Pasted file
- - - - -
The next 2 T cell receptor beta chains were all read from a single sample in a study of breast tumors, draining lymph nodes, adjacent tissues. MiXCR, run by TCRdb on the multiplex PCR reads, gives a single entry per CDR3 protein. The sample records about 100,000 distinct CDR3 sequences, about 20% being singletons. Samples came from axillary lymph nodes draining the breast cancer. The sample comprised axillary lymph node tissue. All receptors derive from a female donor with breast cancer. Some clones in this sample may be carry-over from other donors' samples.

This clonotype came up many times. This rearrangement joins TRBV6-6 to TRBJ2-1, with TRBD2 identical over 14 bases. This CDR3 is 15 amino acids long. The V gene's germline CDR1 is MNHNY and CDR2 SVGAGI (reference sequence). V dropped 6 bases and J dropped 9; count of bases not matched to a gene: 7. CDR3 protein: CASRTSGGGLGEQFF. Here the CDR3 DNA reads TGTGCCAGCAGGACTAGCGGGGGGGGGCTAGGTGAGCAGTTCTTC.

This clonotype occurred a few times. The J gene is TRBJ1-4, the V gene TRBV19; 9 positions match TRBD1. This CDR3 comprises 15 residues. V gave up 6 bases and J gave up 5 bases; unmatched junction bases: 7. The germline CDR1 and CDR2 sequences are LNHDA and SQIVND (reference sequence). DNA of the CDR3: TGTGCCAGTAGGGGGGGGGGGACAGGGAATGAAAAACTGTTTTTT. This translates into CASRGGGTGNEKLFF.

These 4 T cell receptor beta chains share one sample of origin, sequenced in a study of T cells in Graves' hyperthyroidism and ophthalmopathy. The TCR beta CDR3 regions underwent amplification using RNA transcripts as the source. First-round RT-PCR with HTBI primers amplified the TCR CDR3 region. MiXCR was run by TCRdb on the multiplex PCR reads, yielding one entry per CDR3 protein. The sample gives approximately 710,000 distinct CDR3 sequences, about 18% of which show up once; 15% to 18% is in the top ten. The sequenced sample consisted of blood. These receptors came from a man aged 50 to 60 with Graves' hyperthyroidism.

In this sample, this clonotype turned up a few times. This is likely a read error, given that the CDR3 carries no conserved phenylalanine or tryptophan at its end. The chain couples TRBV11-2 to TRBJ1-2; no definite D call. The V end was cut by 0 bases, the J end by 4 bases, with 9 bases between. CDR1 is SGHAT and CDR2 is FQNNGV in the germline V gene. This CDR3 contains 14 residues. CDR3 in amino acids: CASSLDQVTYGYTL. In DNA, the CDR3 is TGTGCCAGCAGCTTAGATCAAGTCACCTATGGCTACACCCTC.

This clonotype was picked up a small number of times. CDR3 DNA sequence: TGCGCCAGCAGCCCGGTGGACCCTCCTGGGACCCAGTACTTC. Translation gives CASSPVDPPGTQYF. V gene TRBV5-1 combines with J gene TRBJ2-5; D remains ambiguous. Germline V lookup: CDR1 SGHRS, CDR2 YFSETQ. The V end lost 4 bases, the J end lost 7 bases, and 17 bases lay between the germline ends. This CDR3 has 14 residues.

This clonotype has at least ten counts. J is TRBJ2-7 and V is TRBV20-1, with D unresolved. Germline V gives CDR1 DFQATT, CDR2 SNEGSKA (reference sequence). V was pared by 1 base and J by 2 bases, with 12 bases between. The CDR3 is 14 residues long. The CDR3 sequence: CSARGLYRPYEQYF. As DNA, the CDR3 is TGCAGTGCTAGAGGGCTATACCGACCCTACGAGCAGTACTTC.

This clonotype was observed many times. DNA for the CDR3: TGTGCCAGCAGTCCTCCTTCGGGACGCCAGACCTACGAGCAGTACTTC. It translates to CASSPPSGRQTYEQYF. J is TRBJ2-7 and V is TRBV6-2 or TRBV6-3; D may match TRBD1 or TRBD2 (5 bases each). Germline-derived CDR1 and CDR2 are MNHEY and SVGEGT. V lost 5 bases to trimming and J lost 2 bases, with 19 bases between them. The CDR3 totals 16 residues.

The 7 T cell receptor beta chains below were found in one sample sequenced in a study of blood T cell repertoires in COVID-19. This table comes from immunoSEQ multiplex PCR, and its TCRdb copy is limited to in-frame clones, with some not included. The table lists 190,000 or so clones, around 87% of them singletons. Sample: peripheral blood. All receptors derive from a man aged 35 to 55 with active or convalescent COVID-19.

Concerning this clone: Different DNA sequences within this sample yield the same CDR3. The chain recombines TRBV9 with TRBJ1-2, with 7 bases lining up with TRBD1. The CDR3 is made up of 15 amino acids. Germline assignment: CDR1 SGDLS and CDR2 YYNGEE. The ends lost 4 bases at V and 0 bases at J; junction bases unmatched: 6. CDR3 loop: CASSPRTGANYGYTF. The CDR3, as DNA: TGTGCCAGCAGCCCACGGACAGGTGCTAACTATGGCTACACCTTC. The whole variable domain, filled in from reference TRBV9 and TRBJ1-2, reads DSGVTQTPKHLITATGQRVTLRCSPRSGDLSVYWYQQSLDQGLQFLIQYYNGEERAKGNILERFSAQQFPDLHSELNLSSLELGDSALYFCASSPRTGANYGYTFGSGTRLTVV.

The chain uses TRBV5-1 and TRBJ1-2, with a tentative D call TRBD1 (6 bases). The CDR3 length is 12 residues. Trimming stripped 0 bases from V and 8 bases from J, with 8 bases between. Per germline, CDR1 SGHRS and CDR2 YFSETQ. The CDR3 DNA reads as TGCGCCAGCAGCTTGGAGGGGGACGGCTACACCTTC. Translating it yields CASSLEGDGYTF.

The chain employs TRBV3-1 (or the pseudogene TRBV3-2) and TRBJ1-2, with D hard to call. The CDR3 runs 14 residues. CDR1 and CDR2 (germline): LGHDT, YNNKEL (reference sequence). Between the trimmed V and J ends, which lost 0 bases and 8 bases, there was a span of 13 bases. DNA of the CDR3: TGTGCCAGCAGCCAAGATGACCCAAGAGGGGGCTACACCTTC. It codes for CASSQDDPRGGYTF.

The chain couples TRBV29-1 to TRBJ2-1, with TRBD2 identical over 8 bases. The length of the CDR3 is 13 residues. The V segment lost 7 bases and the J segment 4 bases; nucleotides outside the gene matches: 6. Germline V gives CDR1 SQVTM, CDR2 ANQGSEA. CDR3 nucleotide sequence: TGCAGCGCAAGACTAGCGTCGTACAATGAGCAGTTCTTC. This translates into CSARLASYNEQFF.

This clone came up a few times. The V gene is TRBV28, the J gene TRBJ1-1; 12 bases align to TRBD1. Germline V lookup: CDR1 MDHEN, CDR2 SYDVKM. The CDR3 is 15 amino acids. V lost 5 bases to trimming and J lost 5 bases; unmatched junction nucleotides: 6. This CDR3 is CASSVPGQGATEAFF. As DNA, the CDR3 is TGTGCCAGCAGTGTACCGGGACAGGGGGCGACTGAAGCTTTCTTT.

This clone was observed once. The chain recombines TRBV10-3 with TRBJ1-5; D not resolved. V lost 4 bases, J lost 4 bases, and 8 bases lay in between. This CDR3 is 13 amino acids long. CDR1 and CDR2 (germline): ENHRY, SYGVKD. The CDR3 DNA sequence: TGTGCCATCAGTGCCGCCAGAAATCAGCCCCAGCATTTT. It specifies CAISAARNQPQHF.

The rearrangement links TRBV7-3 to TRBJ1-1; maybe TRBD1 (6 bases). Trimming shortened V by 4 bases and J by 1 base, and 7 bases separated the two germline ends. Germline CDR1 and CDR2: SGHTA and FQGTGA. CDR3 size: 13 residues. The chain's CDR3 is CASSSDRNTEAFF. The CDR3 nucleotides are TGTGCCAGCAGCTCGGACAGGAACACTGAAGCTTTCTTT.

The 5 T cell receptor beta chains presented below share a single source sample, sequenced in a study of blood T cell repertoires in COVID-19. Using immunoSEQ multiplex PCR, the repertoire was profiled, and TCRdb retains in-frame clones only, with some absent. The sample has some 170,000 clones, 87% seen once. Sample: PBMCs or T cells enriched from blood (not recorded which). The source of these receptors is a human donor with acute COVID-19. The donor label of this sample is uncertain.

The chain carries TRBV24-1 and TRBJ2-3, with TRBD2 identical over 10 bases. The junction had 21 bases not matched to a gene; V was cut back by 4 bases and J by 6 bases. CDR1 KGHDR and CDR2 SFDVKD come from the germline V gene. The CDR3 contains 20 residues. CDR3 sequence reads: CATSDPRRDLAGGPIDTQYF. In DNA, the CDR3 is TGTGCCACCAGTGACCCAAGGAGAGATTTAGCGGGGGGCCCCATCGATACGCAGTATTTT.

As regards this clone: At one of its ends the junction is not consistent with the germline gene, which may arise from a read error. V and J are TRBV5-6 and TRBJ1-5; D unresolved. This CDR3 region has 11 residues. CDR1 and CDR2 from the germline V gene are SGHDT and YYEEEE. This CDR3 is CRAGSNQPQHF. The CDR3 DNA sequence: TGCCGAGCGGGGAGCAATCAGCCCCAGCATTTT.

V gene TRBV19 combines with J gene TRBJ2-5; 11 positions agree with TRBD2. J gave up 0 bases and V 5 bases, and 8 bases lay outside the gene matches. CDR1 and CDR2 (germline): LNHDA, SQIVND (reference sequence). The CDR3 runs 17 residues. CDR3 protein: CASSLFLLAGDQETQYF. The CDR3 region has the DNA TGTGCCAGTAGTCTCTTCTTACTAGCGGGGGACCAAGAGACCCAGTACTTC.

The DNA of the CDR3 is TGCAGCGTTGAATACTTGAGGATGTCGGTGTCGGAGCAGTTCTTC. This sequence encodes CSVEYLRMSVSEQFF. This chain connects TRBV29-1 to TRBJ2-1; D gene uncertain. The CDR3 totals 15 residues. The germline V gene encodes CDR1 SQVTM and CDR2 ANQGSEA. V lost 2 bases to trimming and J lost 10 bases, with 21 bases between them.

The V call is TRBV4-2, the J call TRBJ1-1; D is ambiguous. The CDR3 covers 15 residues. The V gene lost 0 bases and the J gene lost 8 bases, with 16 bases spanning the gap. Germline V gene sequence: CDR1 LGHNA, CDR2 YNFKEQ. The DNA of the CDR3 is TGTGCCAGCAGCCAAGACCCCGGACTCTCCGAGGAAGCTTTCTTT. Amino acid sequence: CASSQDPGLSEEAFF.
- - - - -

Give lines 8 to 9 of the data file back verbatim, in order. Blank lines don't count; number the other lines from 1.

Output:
This clonotype was observed many times. DNA for the CDR3: TGTGCCAGCAGTCCTCCTTCGGGACGCCAGACCTACGAGCAGTACTTC. It translates to CASSPPSGRQTYEQYF. J is TRBJ2-7 and V is TRBV6-2 or TRBV6-3; D may match TRBD1 or TRBD2 (5 bases each). Germline-derived CDR1 and CDR2 are MNHEY and SVGEGT. V lost 5 bases to trimming and J lost 2 bases, with 19 bases between them. The CDR3 totals 16 residues.

The 7 T cell receptor beta chains below were found in one sample sequenced in a study of blood T cell repertoires in COVID-19. This table comes from immunoSEQ multiplex PCR, and its TCRdb copy is limited to in-frame clones, with some not included. The table lists 190,000 or so clones, around 87% of them singletons. Sample: peripheral blood. All receptors derive from a man aged 35 to 55 with active or convalescent COVID-19.